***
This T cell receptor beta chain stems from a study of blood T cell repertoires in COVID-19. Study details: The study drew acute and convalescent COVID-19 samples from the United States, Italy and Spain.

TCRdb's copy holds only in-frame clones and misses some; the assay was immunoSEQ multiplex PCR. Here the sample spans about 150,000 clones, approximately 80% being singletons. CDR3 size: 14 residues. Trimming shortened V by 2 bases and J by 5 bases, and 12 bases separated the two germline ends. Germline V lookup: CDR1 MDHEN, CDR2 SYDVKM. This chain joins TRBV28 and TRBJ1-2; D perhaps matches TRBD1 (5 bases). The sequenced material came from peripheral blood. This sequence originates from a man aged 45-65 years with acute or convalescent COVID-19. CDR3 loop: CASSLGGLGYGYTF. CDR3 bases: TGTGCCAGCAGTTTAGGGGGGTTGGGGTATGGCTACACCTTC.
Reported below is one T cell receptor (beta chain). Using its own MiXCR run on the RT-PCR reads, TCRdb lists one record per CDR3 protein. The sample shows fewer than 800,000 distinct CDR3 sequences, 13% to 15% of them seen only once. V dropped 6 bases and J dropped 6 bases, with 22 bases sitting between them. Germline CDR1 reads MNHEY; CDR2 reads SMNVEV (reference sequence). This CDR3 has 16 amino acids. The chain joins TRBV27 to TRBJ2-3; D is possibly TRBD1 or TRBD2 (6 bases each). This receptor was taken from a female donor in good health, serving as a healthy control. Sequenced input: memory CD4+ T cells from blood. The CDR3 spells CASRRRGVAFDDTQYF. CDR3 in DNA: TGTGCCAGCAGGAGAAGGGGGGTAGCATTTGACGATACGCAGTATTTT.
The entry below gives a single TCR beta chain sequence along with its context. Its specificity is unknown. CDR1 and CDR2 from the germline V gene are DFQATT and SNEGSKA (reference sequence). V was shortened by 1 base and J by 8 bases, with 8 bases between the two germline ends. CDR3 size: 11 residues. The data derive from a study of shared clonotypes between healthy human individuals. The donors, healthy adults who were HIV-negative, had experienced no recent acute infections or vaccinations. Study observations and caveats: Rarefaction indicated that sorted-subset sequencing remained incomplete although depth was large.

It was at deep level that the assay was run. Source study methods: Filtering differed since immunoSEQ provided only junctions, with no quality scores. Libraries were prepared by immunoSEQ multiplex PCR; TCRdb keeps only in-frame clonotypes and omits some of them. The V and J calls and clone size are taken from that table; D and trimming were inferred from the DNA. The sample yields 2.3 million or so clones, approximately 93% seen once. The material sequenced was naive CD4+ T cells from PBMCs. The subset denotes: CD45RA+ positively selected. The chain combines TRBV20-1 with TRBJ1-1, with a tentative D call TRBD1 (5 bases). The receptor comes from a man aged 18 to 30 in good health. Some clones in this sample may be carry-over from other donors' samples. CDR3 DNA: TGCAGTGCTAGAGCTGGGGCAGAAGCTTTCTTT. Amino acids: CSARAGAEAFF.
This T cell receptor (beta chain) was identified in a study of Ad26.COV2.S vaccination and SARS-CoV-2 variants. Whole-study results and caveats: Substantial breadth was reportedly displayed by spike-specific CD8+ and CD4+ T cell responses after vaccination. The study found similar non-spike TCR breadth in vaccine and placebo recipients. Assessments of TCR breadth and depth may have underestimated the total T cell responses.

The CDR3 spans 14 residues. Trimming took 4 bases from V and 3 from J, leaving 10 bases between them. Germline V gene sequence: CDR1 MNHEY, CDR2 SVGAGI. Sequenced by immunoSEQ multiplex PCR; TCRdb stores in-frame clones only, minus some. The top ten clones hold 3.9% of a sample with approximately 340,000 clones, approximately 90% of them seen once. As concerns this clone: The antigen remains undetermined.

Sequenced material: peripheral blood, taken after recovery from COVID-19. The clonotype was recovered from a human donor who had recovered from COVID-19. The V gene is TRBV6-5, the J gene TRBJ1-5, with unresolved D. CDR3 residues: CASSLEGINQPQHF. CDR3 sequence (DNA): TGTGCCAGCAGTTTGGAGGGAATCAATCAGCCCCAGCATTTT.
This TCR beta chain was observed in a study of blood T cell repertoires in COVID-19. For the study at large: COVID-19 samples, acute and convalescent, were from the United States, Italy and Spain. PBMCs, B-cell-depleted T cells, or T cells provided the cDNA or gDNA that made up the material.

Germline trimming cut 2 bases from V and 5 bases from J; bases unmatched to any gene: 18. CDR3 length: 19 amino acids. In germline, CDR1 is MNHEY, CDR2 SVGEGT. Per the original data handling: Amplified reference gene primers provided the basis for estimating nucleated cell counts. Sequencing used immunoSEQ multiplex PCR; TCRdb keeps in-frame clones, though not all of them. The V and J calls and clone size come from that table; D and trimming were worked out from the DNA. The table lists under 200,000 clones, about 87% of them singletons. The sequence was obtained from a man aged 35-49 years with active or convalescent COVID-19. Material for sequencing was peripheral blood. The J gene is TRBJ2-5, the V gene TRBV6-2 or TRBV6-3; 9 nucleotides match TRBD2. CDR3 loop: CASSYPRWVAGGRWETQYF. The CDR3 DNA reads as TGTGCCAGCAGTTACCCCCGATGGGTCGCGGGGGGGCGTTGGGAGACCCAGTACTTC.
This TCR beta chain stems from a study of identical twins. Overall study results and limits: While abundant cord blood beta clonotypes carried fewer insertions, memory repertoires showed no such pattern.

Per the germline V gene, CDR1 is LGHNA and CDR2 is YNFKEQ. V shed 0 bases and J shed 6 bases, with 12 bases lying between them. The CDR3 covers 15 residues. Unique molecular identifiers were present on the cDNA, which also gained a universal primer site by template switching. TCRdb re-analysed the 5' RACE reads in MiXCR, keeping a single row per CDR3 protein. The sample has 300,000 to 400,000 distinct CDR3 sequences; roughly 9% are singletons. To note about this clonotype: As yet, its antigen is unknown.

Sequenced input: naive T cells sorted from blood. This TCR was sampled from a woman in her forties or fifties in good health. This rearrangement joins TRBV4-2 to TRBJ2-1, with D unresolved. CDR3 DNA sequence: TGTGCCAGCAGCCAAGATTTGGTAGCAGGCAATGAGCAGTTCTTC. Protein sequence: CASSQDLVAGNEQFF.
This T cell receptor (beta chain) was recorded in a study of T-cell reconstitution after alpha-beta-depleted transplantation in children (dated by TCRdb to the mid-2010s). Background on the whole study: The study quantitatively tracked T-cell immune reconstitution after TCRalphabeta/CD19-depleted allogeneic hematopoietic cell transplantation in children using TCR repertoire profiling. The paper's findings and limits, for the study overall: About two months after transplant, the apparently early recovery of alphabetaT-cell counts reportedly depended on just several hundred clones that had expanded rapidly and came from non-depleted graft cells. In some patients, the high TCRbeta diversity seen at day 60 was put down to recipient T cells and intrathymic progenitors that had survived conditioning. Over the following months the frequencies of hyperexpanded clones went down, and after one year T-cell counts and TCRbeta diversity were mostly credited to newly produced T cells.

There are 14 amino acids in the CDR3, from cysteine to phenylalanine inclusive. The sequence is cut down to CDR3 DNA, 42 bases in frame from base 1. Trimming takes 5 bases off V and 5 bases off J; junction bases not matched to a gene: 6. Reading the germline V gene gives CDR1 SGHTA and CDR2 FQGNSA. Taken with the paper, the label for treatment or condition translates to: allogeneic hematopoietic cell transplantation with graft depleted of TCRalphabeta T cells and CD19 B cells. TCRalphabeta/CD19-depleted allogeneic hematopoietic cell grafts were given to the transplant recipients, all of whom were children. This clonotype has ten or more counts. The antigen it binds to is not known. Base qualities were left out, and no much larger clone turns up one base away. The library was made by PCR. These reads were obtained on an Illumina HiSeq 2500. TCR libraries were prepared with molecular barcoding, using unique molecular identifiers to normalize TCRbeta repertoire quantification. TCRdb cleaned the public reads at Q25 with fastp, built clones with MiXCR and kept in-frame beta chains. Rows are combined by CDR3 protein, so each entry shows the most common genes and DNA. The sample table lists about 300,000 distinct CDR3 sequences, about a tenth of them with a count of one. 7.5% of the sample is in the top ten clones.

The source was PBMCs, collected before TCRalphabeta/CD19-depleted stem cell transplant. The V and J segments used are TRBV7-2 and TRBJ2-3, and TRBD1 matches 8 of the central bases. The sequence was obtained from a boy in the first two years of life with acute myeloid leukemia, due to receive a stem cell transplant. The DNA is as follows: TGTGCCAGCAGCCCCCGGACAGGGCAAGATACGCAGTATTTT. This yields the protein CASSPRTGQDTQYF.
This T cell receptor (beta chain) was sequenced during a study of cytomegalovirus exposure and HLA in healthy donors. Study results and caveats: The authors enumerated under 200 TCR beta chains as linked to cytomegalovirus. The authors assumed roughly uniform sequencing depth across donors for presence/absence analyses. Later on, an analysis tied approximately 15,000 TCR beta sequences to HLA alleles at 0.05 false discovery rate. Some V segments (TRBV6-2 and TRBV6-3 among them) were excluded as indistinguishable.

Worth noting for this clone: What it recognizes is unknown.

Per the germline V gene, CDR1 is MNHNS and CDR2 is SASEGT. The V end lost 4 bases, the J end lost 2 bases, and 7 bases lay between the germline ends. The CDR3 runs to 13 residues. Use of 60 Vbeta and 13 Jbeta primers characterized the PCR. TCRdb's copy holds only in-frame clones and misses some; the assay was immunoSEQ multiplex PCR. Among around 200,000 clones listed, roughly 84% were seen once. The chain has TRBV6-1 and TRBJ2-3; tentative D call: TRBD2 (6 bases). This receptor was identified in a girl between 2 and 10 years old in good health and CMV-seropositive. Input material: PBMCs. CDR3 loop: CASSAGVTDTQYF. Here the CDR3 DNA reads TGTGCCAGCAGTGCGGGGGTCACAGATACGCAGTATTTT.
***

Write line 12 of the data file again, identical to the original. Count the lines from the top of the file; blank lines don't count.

Per the germline V gene, CDR1 is LGHNA and CDR2 is YNFKEQ. V shed 0 bases and J shed 6 bases, with 12 bases lying between them. The CDR3 covers 15 residues. Unique molecular identifiers were present on the cDNA, which also gained a universal primer site by template switching. TCRdb re-analysed the 5' RACE reads in MiXCR, keeping a single row per CDR3 protein. The sample has 300,000 to 400,000 distinct CDR3 sequences; roughly 9% are singletons. To note about this clonotype: As yet, its antigen is unknown.